There are many questions that determine the outcome of a lawsuit. However, while inquiries such as “who, what, how, and why” are important, the first and foremost consideration is often “when” – as in, when exactly did the claim arise? This is because civil actions are subject to a statute of limitations, and lawsuits not filed within the time set by law are usually dismissed.
This is unfortunate because many otherwise valid claims may be dismissed when, if the action had been filed on time, the complaining party would likely have received a sizable settlement or judgment.
Facts and Procedural Background
In the case of Overstreet v. Kindred Nursing Centers Limited Partnership, the plaintiff was the administrator of the estate of a woman who had been a resident of a long-term care facility owned by the defendant. The woman went into the facility in 2002 and remained there until she passed away in 2008.
More than three years after the woman’s death, the administrator filed suit against the defendant in the Mercer County Circuit Court, alleging that it had violated several provisions of Kentucky Revised Statutes § 216.515, thereby causing injury and eventually death to the woman and violating the basic tenants of patient’s rights.
The Issue Before the Supreme Court
After lengthy proceedings in the trial court and the intermediate court of appeals, the case went to the Kentucky Supreme Court to address the statute of limitations applicable to actions brought under § KRS 216.515 and decide whether actions brought under the statute survive the death of the nursing home resident.
The Decision of the Supreme Court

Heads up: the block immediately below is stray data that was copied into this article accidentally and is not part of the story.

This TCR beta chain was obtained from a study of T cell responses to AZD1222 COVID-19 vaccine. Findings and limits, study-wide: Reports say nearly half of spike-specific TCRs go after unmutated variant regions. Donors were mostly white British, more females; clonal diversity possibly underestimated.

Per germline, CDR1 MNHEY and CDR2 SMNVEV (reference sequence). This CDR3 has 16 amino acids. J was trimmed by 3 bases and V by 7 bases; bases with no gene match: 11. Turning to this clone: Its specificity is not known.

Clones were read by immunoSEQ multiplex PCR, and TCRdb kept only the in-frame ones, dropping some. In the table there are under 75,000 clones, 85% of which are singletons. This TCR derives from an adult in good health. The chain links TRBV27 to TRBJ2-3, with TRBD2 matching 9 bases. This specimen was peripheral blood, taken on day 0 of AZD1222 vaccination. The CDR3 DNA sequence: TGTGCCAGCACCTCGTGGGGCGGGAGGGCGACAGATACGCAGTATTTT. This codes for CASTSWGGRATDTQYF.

The court held that the one-year statute of limitations found in Kentucky Revised Statutes § 413.140 is to be applied to nursing home claims brought under Kentucky Revised Statutes § 216.515(6). The court reasoned that these cases are basically “indistinguishable from a common law personal injury action.”
Actions brought under the other subsections of § 216.515 pertaining to patient rights, however, are to be governed by Kentucky Revised Statute § 413.120(2), which allows five years for filing suit, since liability in such cases exists exclusively through § 216.515.
With regard to the survival of actions, the court found that actions for personal injury or property damage against a nursing home brought under Kentucky Revised Statutes § 411.140 may be brought by a resident’s personal representative after the resident has died. However, it decided that actions brought under § 216.515 must be brought by the “resident or his guardian” during his or her lifetime under § 216.515(26).
The court thus affirmed the court of appeals’ decision to dismiss the administrator’s claims. Although the supreme court’s reasoning was different, the outcome was the same.
For Advice on Your Nursing Home Case
If you or a family member has been abused, neglected, or mistreated while a resident at a Kentucky nursing home or assisted living center, the nursing home negligence attorneys at English, Lucas, Priest & Owsley can help. To schedule a free appointment to discuss your case, contact English, Lucas, Priest and Owsley at (270) 781-6500 for a free consultation. Our offices are located in downtown Bowling Green, and we represent clients throughout the state of Kentucky.
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